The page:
First Author: S.Régnier SWITZERLAND
Co Author(s): W. Malcolm F. Allen J. Wright 0 0 0 0 0 0 0 0 0
Back to previous
Diabetic macular edema (DME) is one of the main ocular complications associated with diabetes mellitus and can lead to visual impairment (VI) and, if left untreated, blindness. Treatment options are evolving as new anti-vascular endothelial growth factor (anti-VEGF) therapies become available. This systematic review and network meta-analysis compares the efficacy of anti-VEGF therapies (ranibizumab and aflibercept) with laser photocoagulation and sham in the treatment of VI due to DME. The objective of the study is to inform treatment and resource allocation decisions.
Data sources were identified in a systematic review of MEDLINE, Embase, the Cochrane Library, ophthalmology congress abstracts, the ClinicalTrials.gov registry and Novartis data on file (to be submitted for publication).
A systematic review using the above data sources was conducted to identify relevant randomized clinical trials (RCTs). Studies reporting 6- or 12-month results of RCTs evaluating the efficacy of at least two of ranibizumab 0.5 mg, aflibercept 2.0 mg bi-monthly, laser photocoagulation therapy or sham were included. The outcome of interest was improvement in best-corrected visual acuity (BCVA) measured as the proportion of patients gaining at least 10 letters on the Early Treatment Diabetic Retinopathy Study (ETDRS) scale. The outcome of interest was chosen because NICE accepted a Markov model using 10-letter states in the assessment of ranibizumab for the treatment of DME. Studies with single treatment arms were excluded. Studies focusing on a specific ethnic group were not included in the base case but were included in sensitivity analyses. Study quality was assessed based on the use of treatment allocation concealment, masking and methodologies to address incomplete outcomes. Comparisons of efficacy were made using a Bayesian network meta-analysis (random and fixed treatment effects) adjusting for baseline BCVA. The relative treatment effect was the odds ratio (OR) for the percentage of patients experiencing an improvement in BCVA of at least 10 letters on the ETDRS scale.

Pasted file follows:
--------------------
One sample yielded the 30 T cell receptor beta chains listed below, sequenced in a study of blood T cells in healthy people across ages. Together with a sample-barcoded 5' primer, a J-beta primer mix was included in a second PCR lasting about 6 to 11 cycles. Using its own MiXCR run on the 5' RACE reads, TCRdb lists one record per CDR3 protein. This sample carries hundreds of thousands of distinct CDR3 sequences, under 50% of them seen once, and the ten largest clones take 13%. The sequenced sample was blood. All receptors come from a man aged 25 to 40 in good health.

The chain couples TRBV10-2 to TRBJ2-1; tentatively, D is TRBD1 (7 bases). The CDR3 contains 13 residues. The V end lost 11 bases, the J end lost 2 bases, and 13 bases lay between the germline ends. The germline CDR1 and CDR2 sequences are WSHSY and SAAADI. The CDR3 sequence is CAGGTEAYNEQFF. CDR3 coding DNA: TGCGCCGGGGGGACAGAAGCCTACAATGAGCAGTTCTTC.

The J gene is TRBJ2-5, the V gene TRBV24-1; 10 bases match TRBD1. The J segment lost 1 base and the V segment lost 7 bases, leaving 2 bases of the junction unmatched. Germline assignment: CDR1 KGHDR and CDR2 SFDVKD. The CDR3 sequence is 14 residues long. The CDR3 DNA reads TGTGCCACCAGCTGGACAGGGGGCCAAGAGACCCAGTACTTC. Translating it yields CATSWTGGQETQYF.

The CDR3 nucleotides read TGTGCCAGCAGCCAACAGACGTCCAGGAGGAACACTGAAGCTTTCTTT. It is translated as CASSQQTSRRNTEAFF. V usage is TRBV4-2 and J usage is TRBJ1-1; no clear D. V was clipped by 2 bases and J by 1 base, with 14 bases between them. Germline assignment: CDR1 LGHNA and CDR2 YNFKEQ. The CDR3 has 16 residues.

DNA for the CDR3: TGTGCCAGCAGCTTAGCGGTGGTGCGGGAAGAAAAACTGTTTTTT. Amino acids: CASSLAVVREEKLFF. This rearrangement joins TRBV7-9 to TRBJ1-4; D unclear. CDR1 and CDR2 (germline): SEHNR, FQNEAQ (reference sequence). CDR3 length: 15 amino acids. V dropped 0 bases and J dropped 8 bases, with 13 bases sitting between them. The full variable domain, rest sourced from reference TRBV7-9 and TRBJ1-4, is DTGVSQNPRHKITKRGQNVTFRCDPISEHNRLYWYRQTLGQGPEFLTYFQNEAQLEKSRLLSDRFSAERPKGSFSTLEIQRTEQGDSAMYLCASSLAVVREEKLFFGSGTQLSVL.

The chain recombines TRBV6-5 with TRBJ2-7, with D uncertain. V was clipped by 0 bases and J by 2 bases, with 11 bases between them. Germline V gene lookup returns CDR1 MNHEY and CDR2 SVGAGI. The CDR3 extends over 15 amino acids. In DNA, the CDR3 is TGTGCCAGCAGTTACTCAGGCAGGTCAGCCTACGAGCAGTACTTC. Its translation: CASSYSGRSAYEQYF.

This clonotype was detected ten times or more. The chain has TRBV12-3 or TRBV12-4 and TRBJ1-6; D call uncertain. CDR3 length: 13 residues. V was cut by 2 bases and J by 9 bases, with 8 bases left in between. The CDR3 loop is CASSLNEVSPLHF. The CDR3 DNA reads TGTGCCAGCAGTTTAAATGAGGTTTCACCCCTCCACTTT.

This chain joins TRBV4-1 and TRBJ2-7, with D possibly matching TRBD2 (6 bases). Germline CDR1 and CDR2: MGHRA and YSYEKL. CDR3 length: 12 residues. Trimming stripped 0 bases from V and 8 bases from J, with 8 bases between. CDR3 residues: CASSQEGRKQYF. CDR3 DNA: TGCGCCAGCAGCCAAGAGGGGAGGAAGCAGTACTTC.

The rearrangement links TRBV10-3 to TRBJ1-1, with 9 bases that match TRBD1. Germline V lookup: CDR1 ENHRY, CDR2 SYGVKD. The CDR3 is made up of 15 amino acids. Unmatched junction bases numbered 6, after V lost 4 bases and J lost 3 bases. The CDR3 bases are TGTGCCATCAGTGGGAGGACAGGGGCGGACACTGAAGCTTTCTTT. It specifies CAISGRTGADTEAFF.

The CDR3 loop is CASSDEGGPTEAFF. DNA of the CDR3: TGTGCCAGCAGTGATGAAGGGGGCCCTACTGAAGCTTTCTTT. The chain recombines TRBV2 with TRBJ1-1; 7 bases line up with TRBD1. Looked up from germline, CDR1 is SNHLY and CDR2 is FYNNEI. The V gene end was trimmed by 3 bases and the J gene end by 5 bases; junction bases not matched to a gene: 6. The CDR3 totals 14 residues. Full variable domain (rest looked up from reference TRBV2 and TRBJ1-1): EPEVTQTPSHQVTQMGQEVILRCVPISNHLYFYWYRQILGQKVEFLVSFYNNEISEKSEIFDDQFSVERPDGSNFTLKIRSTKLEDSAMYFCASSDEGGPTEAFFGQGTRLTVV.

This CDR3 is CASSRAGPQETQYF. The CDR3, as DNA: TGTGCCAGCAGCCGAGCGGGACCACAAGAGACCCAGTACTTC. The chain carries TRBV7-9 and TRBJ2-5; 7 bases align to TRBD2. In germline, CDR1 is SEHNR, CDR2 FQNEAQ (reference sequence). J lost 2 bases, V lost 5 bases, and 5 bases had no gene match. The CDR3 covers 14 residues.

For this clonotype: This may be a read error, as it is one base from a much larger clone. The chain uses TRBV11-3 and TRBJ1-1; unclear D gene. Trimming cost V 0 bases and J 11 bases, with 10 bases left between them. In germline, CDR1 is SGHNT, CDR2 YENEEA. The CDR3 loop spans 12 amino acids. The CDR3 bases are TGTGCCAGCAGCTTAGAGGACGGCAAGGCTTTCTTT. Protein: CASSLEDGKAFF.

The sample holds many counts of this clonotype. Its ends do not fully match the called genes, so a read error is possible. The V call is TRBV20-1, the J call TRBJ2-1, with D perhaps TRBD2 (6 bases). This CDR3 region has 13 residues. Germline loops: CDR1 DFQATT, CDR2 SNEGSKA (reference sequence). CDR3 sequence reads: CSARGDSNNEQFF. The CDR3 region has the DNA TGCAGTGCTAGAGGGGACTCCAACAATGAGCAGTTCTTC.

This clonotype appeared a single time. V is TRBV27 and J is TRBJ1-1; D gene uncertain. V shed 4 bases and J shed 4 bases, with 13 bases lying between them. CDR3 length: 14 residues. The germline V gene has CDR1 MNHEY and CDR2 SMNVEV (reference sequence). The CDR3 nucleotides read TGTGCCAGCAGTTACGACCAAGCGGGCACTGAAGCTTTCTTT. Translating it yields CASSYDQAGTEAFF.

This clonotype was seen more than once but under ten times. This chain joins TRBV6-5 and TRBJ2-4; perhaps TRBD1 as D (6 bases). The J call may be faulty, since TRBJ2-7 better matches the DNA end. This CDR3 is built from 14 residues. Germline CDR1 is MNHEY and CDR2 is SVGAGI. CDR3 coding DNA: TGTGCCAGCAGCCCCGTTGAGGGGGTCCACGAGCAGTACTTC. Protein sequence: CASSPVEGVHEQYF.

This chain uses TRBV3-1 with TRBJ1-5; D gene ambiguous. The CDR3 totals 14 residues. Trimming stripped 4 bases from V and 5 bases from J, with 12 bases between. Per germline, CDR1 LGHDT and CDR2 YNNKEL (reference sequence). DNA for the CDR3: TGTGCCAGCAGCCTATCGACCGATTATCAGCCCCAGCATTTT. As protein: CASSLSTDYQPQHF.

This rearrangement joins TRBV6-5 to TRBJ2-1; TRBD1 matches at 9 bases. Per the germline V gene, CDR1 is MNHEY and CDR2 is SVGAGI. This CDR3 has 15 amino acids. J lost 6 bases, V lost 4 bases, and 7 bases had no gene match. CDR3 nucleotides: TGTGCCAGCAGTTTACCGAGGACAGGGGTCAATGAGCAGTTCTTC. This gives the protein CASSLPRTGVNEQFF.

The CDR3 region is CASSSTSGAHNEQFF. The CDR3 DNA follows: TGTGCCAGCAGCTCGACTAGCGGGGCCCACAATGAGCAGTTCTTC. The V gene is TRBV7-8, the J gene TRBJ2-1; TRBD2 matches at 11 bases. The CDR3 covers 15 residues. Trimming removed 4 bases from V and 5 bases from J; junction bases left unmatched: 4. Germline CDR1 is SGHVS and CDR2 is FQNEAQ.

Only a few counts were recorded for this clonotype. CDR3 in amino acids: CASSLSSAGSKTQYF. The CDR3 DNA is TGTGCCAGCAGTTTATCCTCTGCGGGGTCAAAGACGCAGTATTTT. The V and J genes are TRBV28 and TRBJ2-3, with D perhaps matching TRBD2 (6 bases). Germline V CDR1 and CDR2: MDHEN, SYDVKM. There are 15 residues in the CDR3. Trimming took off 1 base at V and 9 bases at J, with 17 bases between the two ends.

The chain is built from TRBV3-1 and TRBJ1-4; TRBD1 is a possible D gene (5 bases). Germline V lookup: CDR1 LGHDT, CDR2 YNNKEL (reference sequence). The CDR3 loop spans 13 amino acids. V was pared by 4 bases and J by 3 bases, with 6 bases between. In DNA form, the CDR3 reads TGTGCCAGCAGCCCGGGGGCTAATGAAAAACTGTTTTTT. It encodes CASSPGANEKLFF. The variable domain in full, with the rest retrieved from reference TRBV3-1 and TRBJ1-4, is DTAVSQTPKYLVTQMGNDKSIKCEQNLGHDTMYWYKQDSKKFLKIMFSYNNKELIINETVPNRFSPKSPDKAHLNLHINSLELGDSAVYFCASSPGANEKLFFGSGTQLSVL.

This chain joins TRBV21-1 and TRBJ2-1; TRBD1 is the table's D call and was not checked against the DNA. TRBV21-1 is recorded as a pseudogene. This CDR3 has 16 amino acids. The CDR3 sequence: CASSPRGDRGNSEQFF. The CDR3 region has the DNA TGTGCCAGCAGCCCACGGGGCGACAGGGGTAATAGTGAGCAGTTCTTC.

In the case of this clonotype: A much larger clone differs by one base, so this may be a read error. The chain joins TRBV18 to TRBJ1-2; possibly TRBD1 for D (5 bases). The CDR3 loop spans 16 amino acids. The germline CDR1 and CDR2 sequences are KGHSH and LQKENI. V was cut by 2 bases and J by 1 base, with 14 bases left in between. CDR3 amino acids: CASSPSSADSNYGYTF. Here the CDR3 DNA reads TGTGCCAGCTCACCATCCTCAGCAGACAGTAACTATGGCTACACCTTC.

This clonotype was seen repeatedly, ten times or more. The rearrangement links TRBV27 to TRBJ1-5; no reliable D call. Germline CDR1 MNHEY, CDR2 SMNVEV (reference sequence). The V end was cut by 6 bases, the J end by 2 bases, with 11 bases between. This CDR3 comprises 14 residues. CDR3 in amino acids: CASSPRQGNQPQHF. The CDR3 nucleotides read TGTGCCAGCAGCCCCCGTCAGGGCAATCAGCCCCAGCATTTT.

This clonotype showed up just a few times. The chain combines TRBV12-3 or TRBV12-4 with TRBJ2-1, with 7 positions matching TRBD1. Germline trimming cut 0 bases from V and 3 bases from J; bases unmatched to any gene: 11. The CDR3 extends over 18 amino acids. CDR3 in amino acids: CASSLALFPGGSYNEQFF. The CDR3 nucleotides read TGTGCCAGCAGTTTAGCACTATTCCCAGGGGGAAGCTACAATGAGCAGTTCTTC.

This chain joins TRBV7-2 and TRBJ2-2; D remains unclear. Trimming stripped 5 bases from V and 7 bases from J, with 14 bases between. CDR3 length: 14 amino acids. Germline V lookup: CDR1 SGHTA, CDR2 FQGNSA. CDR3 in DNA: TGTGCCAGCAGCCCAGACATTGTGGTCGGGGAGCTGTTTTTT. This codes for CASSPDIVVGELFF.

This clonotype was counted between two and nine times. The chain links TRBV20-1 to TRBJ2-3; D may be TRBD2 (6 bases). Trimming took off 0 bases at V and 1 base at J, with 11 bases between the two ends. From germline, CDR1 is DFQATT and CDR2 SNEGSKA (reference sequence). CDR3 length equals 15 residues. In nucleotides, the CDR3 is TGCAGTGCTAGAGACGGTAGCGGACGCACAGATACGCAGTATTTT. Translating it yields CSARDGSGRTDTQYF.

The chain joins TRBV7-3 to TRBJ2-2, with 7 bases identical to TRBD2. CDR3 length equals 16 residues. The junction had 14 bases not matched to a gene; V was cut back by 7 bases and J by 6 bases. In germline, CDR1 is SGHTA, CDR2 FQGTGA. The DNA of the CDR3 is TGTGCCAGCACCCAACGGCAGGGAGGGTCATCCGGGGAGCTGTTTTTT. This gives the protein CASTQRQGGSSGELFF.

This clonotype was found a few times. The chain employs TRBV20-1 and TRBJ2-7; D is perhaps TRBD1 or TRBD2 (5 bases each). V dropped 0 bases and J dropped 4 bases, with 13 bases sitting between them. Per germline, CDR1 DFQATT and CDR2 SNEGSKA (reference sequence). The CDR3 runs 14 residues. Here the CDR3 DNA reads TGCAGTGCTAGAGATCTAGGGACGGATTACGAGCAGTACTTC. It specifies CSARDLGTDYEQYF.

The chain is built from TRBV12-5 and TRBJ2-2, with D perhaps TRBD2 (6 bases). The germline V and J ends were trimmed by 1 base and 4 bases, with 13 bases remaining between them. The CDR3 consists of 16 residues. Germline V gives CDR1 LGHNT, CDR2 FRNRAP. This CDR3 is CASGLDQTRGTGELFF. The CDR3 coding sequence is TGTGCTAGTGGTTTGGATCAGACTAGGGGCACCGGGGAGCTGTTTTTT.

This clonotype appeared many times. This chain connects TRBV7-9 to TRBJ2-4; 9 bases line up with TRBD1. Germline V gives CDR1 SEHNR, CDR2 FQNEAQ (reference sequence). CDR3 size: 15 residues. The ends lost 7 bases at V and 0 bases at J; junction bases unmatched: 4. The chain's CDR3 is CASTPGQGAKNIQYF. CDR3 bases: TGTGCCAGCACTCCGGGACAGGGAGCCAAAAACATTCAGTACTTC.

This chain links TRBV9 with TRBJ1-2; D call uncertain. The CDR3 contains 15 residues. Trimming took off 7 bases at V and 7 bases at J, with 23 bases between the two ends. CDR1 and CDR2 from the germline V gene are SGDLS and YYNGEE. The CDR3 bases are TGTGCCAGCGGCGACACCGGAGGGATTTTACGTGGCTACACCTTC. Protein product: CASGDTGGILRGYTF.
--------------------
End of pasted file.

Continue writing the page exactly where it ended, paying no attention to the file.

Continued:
The analysis included 1978 patients from eight relevant high quality RCTs. Baseline BCVA of patient populations differed among the included RCTs: for example, the inclusion criteria for baseline BCVA in the VIVID and VISTA trials was 24–73 letters compared with 39–78 letters in RESTORE. In the random treatment effects model, ranibizumab was non-significantly favoured over aflibercept (OR, 1.59; 95% credible interval [CrI], 0.61–5.37). Ranibizumab and aflibercept were statistically superior to laser monotherapy OR 5.50 (95% CrI, 2.73–13.16; p<0.05) and OR 3.45 (95% CrI, 1.62–6.84; p<0.05) respectively. The probability that ranibizumab 0.5 mg monotherapy is the most efficacious treatment in the network, for the outcome of interest, was 73%, versus 14% for aflibercept, 12% for ranibizumab plus laser and 0% for laser monotherapy. The results for the fixed effects model were similar: ranibizumab was non-significantly favoured over aflibercept (OR, 1.49; 95% CrI, 0.80–2.80). The probability that ranibizumab monotherapy is the most efficacious treatment in the network was 86%. One study (REVEAL) was excluded from the base case because it only included Asian patients. In sensitivity analyses, the inclusion of this study did not significantly modify the random-effect results (OR, 1.35; 95% CrI, 0.62–3.48).
Given the substantial burden of VI due to DME and the evolving options for treatment, it is important to compare the relative efficacy of the available first-line therapies. To our knowledge, this systematic review and network meta-analysis is the first to include Phase III data for aflibercept. This is important because aflibercept was submitted for EU approval for the treatment of VI due to DME in November 2013. The results of this analysis confirm the findings of RCTs indicating statistical superiority of anti-VEGF monotherapy over laser monotherapy in the treatment of VI due to DME. Ranibizumab and aflibercept monotherapies had a statistically higher efficacy than laser monotherapy. Laser therapy had a zero probability of being the most efficacious treatment in the network, compared with 73% for ranibizumab and 14% for aflibercept. Furthermore, it cannot be proven that adding laser to ranibizumab provides additional benefits over ranibizumab monotherapy; combination therapy had only a 12% probability of being the most efficacious treatment. Comparison of the efficacy of anti-VEGF therapies in both the random and fixed effects models indicated that the efficacy of ranibizumab was numerically, but not statistically significantly, superior to aflibercept.